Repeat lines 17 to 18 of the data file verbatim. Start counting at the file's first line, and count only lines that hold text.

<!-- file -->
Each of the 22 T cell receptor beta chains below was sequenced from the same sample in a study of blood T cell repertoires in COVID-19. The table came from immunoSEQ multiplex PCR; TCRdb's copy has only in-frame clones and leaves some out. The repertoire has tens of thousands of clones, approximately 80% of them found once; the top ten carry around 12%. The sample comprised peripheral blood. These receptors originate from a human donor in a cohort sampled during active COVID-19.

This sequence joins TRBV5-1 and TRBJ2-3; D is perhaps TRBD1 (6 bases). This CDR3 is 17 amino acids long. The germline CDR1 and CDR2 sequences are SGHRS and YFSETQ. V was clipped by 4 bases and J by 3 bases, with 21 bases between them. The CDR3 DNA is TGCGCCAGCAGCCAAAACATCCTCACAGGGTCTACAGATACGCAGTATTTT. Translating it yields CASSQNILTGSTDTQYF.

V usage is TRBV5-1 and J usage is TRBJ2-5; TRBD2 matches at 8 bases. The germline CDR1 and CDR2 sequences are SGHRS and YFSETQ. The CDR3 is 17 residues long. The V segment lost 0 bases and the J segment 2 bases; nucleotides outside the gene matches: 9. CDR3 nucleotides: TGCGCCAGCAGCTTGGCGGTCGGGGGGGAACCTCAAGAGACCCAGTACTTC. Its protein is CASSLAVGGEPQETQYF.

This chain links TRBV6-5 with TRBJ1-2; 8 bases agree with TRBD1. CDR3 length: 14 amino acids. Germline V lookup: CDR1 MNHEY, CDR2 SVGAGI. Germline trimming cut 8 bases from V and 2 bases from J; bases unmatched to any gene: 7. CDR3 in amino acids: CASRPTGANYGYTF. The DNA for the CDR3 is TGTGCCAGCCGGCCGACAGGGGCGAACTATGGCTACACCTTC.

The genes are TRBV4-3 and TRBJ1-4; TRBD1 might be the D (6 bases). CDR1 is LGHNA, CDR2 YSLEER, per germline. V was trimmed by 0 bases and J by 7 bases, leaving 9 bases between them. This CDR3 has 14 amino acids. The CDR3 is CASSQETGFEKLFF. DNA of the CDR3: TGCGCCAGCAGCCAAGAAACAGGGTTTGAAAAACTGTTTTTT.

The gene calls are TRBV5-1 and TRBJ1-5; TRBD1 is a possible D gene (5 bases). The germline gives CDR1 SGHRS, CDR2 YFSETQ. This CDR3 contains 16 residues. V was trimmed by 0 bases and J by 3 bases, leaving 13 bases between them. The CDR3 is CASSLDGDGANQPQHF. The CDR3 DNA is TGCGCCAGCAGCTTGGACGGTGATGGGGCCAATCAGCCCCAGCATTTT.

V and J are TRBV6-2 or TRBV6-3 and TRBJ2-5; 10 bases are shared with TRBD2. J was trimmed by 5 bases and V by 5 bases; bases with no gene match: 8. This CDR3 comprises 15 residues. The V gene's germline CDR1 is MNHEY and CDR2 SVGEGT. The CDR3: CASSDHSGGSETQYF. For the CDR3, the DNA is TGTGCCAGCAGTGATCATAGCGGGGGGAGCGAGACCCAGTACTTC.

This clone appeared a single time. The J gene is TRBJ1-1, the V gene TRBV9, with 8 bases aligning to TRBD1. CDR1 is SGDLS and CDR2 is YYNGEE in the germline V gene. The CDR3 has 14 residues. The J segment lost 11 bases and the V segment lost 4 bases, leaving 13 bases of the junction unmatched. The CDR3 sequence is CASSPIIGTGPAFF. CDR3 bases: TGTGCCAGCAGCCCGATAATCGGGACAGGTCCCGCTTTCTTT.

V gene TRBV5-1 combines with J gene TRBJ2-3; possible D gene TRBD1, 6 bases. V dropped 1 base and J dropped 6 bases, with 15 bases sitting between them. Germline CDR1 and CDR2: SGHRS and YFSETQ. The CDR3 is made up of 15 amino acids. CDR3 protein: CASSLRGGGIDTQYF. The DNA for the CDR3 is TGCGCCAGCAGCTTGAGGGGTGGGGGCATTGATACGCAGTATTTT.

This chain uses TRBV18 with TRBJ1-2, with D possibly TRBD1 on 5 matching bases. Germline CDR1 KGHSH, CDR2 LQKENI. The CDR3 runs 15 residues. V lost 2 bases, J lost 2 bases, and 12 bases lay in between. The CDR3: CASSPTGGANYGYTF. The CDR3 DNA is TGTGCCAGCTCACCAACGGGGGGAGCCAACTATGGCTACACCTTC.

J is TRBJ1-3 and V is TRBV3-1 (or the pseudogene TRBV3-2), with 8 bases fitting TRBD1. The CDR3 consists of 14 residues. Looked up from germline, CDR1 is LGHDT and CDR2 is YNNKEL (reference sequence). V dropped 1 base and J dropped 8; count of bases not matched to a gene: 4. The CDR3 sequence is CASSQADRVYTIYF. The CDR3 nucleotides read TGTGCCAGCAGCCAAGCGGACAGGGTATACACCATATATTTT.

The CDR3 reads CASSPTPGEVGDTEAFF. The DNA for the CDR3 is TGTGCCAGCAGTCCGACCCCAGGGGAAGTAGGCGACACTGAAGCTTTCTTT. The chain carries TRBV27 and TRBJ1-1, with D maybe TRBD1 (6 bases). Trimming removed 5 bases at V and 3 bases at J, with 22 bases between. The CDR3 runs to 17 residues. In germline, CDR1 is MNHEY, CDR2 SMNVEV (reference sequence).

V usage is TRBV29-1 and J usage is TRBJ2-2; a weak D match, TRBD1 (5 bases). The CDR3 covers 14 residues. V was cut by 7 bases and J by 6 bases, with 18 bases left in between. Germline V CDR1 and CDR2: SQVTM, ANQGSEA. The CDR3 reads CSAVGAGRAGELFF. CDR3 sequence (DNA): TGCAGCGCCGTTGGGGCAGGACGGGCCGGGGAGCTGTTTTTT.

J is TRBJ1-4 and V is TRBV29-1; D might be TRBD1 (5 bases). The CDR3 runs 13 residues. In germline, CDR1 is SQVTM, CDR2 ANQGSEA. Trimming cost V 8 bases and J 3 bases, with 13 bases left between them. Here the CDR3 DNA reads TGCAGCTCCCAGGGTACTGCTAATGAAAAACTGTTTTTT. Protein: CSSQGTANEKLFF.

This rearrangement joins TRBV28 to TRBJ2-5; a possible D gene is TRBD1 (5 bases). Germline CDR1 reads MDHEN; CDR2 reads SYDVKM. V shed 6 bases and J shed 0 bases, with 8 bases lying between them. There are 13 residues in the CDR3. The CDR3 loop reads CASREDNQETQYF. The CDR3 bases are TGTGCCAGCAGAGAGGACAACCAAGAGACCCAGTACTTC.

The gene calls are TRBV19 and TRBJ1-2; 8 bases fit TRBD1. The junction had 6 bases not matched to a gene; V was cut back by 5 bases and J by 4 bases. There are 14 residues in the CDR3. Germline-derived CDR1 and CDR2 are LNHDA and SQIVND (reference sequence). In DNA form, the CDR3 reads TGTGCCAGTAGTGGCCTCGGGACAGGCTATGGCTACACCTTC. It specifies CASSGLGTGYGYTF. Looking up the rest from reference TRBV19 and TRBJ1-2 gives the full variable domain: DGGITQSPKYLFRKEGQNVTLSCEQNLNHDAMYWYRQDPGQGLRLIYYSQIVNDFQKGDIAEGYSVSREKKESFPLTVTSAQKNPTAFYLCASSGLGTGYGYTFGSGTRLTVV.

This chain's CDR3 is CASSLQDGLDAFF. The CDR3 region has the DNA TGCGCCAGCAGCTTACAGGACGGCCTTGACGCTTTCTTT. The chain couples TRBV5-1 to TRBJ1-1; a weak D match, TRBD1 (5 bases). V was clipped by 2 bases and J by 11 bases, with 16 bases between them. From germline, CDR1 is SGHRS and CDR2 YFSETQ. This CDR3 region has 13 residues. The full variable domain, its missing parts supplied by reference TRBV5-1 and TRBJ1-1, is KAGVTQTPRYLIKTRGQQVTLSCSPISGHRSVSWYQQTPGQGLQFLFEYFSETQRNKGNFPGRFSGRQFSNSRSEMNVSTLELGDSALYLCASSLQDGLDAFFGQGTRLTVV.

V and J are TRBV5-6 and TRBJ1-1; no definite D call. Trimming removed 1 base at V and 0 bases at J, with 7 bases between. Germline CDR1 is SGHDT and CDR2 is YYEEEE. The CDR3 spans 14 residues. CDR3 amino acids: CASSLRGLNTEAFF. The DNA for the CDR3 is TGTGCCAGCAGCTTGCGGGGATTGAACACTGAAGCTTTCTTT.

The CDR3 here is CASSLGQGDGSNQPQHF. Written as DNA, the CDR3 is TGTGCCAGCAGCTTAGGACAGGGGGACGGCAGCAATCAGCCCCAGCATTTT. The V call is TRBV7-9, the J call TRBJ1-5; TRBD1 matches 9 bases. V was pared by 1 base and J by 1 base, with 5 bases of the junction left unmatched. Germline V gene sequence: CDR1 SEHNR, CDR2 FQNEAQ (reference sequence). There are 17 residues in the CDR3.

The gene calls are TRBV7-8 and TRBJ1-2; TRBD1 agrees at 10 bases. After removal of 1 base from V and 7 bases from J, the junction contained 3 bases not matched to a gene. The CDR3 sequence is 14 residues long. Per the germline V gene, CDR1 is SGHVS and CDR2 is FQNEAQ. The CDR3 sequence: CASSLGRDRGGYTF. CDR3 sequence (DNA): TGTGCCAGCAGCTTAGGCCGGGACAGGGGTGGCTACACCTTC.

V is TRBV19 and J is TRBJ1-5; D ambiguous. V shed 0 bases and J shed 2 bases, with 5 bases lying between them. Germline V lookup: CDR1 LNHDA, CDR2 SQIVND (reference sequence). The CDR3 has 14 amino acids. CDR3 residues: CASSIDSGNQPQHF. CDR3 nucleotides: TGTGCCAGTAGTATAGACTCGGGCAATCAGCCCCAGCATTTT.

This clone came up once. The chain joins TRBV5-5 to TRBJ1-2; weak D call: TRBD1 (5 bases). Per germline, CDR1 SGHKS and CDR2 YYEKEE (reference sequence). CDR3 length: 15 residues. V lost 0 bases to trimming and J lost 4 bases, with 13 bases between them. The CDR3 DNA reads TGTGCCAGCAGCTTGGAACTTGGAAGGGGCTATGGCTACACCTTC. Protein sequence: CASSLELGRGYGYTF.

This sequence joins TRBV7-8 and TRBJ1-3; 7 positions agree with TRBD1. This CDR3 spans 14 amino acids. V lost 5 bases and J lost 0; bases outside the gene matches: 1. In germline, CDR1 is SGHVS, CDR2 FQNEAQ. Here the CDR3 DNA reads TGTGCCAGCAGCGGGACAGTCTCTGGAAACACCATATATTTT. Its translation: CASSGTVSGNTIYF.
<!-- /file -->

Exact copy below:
This chain's CDR3 is CASSLQDGLDAFF. The CDR3 region has the DNA TGCGCCAGCAGCTTACAGGACGGCCTTGACGCTTTCTTT. The chain couples TRBV5-1 to TRBJ1-1; a weak D match, TRBD1 (5 bases). V was clipped by 2 bases and J by 11 bases, with 16 bases between them. From germline, CDR1 is SGHRS and CDR2 YFSETQ. This CDR3 region has 13 residues. The full variable domain, its missing parts supplied by reference TRBV5-1 and TRBJ1-1, is KAGVTQTPRYLIKTRGQQVTLSCSPISGHRSVSWYQQTPGQGLQFLFEYFSETQRNKGNFPGRFSGRQFSNSRSEMNVSTLELGDSALYLCASSLQDGLDAFFGQGTRLTVV.

V and J are TRBV5-6 and TRBJ1-1; no definite D call. Trimming removed 1 base at V and 0 bases at J, with 7 bases between. Germline CDR1 is SGHDT and CDR2 is YYEEEE. The CDR3 spans 14 residues. CDR3 amino acids: CASSLRGLNTEAFF. The DNA for the CDR3 is TGTGCCAGCAGCTTGCGGGGATTGAACACTGAAGCTTTCTTT.